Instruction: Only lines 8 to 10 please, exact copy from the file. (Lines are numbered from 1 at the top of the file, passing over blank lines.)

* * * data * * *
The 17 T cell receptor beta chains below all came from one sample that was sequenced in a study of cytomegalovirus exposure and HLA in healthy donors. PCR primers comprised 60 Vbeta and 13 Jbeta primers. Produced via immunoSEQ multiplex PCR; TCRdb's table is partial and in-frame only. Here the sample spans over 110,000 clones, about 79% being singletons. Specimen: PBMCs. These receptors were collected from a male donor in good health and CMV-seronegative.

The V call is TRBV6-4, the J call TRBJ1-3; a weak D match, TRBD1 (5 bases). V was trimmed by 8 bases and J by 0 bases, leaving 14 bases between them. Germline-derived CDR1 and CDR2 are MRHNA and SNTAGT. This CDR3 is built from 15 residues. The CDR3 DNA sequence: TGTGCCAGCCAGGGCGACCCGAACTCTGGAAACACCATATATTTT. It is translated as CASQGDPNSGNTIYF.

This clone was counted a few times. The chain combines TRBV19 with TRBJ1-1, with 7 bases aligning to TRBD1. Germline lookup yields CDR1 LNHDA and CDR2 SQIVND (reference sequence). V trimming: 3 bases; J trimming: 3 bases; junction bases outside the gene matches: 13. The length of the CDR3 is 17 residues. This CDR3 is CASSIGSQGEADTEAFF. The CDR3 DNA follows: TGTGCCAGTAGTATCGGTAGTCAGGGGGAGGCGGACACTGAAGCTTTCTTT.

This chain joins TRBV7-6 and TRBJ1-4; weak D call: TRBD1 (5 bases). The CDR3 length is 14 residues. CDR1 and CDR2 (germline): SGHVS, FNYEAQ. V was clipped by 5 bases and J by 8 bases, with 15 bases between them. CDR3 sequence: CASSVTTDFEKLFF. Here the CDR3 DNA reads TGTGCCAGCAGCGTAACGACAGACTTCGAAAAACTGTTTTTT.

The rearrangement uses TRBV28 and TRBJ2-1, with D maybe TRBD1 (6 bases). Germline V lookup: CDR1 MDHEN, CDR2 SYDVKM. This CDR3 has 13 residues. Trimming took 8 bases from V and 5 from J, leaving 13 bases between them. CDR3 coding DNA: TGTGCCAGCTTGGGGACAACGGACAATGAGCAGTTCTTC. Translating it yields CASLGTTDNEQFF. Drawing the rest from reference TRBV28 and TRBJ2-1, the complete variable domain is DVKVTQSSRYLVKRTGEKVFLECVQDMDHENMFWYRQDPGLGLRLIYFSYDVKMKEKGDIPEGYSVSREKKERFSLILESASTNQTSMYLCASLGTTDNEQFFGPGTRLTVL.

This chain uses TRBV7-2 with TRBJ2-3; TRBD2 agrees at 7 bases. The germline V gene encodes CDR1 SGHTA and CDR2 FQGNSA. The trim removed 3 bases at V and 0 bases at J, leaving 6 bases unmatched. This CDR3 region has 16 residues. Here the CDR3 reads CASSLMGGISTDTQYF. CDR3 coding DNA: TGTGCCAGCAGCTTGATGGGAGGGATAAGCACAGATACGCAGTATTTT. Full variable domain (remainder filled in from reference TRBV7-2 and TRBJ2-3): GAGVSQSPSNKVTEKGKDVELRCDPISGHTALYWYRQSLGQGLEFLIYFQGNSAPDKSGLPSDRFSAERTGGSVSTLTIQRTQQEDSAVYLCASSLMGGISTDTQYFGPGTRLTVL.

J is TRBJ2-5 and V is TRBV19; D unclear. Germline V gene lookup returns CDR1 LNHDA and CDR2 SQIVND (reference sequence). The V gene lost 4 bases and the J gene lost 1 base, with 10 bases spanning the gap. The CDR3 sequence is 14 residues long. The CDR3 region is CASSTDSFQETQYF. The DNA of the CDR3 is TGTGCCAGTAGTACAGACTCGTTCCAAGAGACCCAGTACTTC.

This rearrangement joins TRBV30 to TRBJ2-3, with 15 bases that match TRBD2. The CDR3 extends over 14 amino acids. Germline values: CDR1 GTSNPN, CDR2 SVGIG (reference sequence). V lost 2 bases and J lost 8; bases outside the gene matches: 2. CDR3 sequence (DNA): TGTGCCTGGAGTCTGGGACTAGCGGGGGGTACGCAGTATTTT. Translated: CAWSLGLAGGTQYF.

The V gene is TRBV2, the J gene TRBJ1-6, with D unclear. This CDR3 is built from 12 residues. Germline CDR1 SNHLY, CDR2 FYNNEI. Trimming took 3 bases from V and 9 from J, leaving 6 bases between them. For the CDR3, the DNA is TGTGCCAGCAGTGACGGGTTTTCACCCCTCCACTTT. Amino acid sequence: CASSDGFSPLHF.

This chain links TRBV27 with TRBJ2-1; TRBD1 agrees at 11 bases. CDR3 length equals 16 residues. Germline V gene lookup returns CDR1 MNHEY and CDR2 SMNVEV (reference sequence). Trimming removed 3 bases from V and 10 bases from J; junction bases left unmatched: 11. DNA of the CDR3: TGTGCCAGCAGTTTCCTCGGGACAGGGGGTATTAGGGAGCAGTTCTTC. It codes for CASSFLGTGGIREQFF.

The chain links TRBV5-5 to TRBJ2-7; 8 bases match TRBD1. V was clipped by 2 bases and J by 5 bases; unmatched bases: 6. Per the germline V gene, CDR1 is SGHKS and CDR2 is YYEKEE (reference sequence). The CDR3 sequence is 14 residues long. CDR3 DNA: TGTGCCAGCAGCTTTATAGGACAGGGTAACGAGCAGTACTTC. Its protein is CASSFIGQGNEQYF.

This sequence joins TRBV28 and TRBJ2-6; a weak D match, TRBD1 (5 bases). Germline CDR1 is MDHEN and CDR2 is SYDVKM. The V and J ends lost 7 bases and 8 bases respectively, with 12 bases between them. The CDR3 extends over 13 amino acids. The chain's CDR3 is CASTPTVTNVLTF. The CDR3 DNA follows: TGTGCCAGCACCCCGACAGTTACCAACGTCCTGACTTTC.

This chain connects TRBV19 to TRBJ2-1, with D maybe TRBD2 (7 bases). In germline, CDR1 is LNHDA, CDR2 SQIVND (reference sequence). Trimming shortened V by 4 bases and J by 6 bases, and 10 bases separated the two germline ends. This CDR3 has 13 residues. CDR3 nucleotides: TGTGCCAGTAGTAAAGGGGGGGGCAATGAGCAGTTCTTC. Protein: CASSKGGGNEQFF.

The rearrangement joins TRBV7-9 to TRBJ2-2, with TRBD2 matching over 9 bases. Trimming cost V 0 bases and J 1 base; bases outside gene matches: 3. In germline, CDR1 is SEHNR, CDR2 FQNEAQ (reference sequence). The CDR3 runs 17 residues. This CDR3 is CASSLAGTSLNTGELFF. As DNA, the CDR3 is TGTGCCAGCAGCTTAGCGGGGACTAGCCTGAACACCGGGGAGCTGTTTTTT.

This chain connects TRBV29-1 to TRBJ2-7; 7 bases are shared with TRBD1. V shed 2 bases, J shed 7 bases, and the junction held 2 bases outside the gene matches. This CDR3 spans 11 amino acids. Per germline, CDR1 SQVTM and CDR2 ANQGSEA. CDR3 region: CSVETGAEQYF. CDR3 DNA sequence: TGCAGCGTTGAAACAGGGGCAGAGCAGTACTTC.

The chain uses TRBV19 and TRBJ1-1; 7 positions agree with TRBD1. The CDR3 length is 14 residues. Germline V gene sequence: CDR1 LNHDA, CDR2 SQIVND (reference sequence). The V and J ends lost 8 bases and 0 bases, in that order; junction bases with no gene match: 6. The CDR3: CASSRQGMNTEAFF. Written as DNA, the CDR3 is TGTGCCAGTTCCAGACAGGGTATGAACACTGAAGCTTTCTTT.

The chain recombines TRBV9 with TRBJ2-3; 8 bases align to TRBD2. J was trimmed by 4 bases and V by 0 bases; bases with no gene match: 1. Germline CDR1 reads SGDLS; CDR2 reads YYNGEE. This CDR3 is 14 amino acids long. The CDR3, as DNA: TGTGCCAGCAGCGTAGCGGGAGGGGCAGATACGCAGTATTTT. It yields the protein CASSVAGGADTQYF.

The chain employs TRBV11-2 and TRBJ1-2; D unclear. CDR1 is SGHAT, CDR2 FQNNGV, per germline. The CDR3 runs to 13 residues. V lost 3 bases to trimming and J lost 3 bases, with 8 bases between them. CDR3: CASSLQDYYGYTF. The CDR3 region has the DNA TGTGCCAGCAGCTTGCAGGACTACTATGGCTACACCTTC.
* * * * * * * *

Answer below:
This rearrangement joins TRBV30 to TRBJ2-3, with 15 bases that match TRBD2. The CDR3 extends over 14 amino acids. Germline values: CDR1 GTSNPN, CDR2 SVGIG (reference sequence). V lost 2 bases and J lost 8; bases outside the gene matches: 2. CDR3 sequence (DNA): TGTGCCTGGAGTCTGGGACTAGCGGGGGGTACGCAGTATTTT. Translated: CAWSLGLAGGTQYF.

The V gene is TRBV2, the J gene TRBJ1-6, with D unclear. This CDR3 is built from 12 residues. Germline CDR1 SNHLY, CDR2 FYNNEI. Trimming took 3 bases from V and 9 from J, leaving 6 bases between them. For the CDR3, the DNA is TGTGCCAGCAGTGACGGGTTTTCACCCCTCCACTTT. Amino acid sequence: CASSDGFSPLHF.

This chain links TRBV27 with TRBJ2-1; TRBD1 agrees at 11 bases. CDR3 length equals 16 residues. Germline V gene lookup returns CDR1 MNHEY and CDR2 SMNVEV (reference sequence). Trimming removed 3 bases from V and 10 bases from J; junction bases left unmatched: 11. DNA of the CDR3: TGTGCCAGCAGTTTCCTCGGGACAGGGGGTATTAGGGAGCAGTTCTTC. It codes for CASSFLGTGGIREQFF.